Regency Egyptian Revival style settee by Thomas Hope

Made by Hope, Thomas in England, c. 1802.

Armchairs (pair) and settee, Regency Egyptian Revival style, ebonised and gilt beech and oak, original and reproduction bronze and gilt brass mounts, reproduction silk damask and trimmings, designed by Thomas Hope (1769-1831), unknown maker, England, around 1802

This pair of armchairs and settee in the Egyptian Revival style were designed by the English Regency designer, Thomas Hope, as part of the furnishings for the Egyptian room of his grand Robert Adam-designed residence in Duchess Street, ...


Object No.


Physical Description

Settee, ebonised finish, gilded detailing, and green reproduction upholstery. The seat is backless and finished at each end with a low oak box. It is supported on four short, flat, tapered, oak legs with gilded scrolled lotus capitals, the lower section of each of escutcheon shape with inset gilded panel and bronze scarab mount. The rectangular beech carcase is edged with inset gilded rosettes. The box terminals are decorated on the outer facing sides with inset gilded panels and bronze mounts. They depict Anubis and Horus crouched around a lotus. An ormolu scarab is set to each box end. Each box is topped with two reproduction, seated bronze lions. The central, drop-in cushion is a flat, rectangular shape, stuffed with original horsehair and covered with a modern blue-green damask decorated with two bands of gold foliage (a reproduction Napoleonic fabric c. 1802, hand woven and dyed by Prel of Lyon, France, and based on a c. 1805 documentary sample from the Prel archive). A wide band of the same blue-green fabric is pleated and extended from under the cushion, over the terminal boxes, and down the sides of the chair. This fabric is edged with black and gold reproduction tassels.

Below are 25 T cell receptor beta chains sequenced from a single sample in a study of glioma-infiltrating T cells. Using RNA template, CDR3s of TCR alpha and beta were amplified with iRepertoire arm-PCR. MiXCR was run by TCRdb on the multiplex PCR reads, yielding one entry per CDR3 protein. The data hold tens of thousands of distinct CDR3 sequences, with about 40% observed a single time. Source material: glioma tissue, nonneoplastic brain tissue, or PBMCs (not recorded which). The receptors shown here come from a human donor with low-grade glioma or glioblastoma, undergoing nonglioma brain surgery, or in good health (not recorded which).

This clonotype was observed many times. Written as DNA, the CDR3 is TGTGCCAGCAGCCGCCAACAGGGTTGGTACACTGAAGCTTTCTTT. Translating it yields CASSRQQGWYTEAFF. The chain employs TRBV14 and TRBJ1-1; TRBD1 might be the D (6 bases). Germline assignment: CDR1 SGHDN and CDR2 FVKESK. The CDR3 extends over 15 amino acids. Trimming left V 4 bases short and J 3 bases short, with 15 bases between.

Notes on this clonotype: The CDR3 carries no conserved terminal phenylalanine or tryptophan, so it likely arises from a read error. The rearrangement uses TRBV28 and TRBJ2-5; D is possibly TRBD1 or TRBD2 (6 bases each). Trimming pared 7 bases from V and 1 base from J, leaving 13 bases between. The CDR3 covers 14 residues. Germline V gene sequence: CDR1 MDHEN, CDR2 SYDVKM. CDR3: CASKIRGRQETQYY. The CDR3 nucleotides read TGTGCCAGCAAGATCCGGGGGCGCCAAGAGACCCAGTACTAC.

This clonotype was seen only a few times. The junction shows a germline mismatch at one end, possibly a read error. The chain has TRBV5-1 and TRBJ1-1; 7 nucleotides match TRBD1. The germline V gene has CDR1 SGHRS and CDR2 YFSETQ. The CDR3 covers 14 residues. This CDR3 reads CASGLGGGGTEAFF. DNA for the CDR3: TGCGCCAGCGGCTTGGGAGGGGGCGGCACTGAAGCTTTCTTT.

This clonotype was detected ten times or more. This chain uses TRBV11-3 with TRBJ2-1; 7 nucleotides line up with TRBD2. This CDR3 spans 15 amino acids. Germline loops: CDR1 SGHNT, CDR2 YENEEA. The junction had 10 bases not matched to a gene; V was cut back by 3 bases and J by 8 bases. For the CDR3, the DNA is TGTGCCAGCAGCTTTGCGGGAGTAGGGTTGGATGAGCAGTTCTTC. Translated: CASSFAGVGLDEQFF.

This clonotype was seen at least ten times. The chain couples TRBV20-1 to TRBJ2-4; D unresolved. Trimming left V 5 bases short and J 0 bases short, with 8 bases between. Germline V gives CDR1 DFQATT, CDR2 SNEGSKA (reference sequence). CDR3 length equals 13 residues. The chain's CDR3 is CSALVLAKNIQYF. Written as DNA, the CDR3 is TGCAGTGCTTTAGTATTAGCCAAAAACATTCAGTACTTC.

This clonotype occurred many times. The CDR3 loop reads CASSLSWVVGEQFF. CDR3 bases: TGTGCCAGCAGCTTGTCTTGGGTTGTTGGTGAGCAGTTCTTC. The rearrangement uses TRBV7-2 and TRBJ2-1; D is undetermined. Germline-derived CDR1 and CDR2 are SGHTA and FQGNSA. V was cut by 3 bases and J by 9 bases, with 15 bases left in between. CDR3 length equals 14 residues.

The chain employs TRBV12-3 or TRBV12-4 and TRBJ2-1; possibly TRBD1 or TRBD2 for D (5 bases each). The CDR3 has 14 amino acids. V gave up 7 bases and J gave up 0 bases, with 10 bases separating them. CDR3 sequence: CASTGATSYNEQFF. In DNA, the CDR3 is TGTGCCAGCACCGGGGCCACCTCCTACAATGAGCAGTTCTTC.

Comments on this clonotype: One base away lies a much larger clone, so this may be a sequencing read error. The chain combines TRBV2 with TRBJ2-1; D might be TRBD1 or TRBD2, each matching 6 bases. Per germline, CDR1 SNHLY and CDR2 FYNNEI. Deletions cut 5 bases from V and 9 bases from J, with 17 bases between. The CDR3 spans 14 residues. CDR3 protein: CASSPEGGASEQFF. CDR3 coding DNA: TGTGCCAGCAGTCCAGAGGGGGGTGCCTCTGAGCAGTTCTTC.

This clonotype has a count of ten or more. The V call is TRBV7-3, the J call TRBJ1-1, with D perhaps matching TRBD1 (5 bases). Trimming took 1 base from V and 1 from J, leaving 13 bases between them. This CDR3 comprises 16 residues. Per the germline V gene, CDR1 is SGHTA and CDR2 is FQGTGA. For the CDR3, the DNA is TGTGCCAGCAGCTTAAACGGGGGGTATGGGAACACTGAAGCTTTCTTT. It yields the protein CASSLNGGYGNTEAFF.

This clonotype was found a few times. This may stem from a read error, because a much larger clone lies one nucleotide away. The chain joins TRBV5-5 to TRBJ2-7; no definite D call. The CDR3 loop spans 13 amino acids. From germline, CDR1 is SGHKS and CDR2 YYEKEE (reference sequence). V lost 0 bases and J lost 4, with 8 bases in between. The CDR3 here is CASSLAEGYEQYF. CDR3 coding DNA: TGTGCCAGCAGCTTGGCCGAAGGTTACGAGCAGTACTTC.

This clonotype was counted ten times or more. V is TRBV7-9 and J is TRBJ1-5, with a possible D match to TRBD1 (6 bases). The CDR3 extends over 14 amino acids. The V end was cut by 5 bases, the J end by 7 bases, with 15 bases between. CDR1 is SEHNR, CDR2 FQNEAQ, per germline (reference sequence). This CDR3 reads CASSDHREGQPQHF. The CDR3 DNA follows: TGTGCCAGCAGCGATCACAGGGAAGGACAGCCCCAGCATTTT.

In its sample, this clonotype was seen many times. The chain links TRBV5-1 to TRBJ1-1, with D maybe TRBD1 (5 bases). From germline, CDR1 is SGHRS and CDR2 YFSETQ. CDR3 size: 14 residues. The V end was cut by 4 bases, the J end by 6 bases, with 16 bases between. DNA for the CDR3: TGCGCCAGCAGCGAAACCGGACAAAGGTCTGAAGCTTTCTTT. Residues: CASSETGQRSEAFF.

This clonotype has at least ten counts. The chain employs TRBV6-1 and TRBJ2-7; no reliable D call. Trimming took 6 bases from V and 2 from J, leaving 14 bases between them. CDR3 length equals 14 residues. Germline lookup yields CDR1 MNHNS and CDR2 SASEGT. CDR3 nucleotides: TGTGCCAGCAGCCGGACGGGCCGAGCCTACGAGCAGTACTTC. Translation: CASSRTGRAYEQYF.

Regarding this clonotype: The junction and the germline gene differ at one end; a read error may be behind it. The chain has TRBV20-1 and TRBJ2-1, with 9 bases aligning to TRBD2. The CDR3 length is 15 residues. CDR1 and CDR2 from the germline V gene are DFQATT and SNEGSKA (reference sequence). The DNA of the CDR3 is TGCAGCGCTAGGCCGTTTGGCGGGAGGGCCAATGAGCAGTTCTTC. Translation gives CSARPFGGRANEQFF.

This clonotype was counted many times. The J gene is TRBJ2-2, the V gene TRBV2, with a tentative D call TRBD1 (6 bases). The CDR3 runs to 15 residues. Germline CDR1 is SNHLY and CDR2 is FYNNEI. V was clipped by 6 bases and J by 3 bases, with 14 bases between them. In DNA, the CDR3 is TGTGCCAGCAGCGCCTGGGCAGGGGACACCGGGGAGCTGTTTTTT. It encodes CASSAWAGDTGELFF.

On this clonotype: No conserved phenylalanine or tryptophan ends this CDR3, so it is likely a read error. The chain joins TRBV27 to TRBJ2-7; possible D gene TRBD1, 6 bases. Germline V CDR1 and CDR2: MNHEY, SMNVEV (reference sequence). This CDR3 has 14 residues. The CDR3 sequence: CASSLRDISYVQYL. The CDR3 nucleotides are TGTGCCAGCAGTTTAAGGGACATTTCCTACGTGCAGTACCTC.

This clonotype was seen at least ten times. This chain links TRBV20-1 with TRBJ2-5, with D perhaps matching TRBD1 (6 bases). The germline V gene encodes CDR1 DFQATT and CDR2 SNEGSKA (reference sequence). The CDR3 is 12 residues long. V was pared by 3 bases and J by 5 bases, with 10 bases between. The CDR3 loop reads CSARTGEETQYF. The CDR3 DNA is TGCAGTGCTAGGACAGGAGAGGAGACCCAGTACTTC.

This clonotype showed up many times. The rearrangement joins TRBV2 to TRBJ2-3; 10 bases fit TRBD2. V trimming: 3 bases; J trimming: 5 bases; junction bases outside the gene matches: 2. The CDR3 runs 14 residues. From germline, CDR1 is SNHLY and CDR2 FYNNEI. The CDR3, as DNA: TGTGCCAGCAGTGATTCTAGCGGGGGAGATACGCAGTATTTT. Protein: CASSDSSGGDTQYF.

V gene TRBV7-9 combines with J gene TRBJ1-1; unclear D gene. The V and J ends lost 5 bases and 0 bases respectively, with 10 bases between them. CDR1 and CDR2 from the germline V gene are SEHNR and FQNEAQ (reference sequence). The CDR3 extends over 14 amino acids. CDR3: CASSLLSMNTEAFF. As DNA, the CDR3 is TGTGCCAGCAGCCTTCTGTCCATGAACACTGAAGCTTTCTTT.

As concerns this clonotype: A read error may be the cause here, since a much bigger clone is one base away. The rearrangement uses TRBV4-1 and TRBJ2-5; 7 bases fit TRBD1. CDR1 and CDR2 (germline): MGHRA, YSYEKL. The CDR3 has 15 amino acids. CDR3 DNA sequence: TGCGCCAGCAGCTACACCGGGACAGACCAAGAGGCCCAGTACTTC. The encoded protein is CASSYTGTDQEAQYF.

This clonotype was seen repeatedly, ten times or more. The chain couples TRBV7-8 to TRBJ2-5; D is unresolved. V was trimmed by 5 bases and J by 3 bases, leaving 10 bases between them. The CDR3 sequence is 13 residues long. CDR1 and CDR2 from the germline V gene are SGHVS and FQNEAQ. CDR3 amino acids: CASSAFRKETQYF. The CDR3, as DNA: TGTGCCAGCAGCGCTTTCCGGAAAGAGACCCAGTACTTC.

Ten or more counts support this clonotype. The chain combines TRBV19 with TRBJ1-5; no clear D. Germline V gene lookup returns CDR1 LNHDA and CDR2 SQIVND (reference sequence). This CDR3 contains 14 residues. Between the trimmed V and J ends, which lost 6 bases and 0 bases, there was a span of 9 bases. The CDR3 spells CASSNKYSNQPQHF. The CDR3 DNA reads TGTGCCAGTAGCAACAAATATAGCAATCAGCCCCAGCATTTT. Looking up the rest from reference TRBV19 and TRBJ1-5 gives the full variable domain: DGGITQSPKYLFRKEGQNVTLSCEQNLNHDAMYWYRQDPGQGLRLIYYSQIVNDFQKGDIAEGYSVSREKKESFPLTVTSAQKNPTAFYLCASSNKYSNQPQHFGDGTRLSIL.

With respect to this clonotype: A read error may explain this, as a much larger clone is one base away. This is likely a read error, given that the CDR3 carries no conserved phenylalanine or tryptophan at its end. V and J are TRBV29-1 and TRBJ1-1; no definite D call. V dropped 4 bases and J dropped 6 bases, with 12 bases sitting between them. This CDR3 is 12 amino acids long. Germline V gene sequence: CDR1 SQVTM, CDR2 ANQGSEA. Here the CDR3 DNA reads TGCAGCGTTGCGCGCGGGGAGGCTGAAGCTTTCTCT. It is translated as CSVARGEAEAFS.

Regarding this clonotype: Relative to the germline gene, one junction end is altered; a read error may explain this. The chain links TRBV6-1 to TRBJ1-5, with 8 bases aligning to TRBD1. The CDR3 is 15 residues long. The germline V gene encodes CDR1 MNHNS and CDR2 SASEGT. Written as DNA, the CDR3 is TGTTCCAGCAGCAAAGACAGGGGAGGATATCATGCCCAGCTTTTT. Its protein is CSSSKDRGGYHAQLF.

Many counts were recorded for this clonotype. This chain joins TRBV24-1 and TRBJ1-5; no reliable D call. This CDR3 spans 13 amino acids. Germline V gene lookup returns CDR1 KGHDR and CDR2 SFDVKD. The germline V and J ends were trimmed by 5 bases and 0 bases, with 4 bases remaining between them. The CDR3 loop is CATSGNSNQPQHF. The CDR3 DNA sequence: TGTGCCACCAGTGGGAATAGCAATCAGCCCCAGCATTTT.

The oak boxes are stamped "I", "II", "III" and "IIII". They also have painted marks on their inside which read "X", "H", "V", "7"



610 mm


1676 mm


660 mm